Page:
What some people might find to be even scarier is Engram’s 2017 target share was 19.81% while Kittle’s 2018 target share was 25.38%. The second highest targeted receiver on the 2017 Giants was Sterling Shepard with 84 targets. On the 2018 49ers, it was Kendrick Bourne with 66 targets. Is Kittle in for an Engram-like drop in production in 2019? Absolutely not. As I said, Engram’s fall was predictable, as both Odell Beckham and Sterling Shepard were returning from injuries. However, Kittle’s situation is not like Engram. There are no target hog receivers returning from injuries. Marquise Goodwin had 43 targets in 11 games. Dante Pettis had 45 targets in 12 games. We also shouldn’t forget that Pierre Garcon’s 46 targets are not returning in 2019.
The only player returning from injuries in Jerick McKinnon, who should see a high amount of targets out of the backfield. Jimmy Garoppolo is back as well, who averaged about 30 pass attempts per game in his three games in 2018, on pace for 475 attempts through 16. Additionally, Nick Mullens averaged almost 35 attempts per game, on pace for 548 attempts in a season. Historically, Shanahan’s QBs average of 562 attempts per season. Giving the running backs 150 as a group and another 70 for random receivers like Trent Taylor, Kendrick Bourne, and Garrett Celek, that leaves about 330 targets for Kittle, Goodwin, Pettis, and *insert Day 2 draft pick here*. Is it really a stretch to say Kittle flirts with 130 targets again in 2019? Certainly not.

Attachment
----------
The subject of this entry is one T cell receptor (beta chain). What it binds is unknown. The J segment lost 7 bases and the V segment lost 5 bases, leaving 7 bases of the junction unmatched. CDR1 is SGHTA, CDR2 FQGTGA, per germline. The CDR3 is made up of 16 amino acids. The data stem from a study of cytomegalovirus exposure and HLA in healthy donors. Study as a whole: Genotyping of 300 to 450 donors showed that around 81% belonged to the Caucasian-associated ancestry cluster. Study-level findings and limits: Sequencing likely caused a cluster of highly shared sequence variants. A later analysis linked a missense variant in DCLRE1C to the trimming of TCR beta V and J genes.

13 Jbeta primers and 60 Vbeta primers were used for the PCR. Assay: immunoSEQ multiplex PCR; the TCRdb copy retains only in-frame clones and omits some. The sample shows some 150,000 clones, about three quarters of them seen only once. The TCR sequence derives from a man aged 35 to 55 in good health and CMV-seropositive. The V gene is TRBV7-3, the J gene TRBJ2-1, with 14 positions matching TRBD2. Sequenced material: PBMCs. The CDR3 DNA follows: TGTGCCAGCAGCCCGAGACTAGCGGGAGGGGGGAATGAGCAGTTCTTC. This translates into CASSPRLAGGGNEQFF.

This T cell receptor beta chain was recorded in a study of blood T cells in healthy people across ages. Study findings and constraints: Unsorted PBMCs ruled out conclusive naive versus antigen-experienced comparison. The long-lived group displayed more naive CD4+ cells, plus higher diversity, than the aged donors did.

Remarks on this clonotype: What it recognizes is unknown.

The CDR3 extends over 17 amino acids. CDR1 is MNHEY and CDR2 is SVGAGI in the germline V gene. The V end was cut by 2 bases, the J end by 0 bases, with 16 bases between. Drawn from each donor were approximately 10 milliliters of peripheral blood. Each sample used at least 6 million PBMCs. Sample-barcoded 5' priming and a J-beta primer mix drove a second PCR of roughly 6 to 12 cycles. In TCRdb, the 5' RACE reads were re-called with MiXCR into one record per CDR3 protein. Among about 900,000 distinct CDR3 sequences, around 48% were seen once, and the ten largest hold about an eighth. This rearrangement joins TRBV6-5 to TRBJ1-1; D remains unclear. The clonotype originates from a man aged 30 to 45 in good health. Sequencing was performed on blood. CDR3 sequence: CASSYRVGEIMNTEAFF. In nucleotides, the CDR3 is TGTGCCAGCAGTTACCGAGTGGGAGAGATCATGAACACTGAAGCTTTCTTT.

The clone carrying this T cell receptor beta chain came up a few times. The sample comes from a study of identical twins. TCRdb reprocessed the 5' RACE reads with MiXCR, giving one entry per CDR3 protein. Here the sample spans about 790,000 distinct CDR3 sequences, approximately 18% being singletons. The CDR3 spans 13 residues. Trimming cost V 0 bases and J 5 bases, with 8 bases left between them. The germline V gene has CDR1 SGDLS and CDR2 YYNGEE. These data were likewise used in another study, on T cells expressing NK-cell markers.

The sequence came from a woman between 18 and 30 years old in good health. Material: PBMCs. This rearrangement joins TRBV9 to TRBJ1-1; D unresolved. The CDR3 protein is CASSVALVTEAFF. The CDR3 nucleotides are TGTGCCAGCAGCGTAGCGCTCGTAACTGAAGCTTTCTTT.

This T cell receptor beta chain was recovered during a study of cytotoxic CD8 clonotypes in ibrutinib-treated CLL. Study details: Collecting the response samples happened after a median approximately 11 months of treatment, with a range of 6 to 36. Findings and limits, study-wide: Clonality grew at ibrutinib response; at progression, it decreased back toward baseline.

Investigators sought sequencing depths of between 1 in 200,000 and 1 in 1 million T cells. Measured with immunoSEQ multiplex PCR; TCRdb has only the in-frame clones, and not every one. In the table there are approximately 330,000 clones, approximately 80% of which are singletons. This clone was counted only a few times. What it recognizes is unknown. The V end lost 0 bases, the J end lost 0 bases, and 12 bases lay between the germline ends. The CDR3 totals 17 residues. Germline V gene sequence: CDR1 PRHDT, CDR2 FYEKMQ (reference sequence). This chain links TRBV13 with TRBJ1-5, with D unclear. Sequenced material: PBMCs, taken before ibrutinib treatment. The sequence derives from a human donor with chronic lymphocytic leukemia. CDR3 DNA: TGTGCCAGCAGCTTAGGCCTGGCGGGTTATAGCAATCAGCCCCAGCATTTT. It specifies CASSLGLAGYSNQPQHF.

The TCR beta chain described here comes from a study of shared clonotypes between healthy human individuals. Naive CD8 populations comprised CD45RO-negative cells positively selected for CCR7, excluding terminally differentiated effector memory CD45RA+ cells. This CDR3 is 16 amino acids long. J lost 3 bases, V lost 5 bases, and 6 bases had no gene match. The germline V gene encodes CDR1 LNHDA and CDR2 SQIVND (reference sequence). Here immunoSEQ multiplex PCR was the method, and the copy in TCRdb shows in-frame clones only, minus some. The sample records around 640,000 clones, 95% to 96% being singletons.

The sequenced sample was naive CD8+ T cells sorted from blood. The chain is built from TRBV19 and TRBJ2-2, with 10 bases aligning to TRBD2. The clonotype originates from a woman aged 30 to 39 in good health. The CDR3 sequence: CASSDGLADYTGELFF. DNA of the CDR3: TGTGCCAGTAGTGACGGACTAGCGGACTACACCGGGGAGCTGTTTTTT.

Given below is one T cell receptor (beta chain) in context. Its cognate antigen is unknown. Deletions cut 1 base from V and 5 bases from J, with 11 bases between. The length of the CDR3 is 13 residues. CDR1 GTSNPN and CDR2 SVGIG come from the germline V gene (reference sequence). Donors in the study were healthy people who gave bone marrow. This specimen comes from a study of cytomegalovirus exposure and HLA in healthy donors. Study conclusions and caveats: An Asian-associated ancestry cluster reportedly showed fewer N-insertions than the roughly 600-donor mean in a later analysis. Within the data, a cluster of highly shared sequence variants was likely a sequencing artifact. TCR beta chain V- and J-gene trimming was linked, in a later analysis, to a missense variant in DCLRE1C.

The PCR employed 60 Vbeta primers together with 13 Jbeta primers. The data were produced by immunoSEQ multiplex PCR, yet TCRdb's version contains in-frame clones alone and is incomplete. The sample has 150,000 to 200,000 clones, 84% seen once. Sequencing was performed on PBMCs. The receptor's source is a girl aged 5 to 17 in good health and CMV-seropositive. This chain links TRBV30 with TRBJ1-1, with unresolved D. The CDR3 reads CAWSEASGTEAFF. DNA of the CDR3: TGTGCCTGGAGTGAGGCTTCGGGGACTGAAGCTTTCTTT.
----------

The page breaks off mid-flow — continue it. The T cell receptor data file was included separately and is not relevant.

The real worst case scenario is if the 49ers trade for Antonio Brown, which is a big if. Should Brown join San Francisco in 2019, however, I expect his presence to hurt Goodwin and Pettis more than Kittle, similar to how Tyreek Hill’s presence hurt Jeremy Maclin and Chris Conley more than Travis Kelce. But let’s suppose Antonio Brown shows up for 2019. We can no longer expect Kittle to reach 130 targets or close to his 25% target share he saw in 2018. If we truly follow what happened to Evan Engram, we could expect about an 8% drop in target share for Kittle or an 18% target share. An 18% target share of 550 pass attempts in a Shanahan offense is approximately 99 targets. Below is a table of every tight end season since 2000 with between 95 and 105 targets: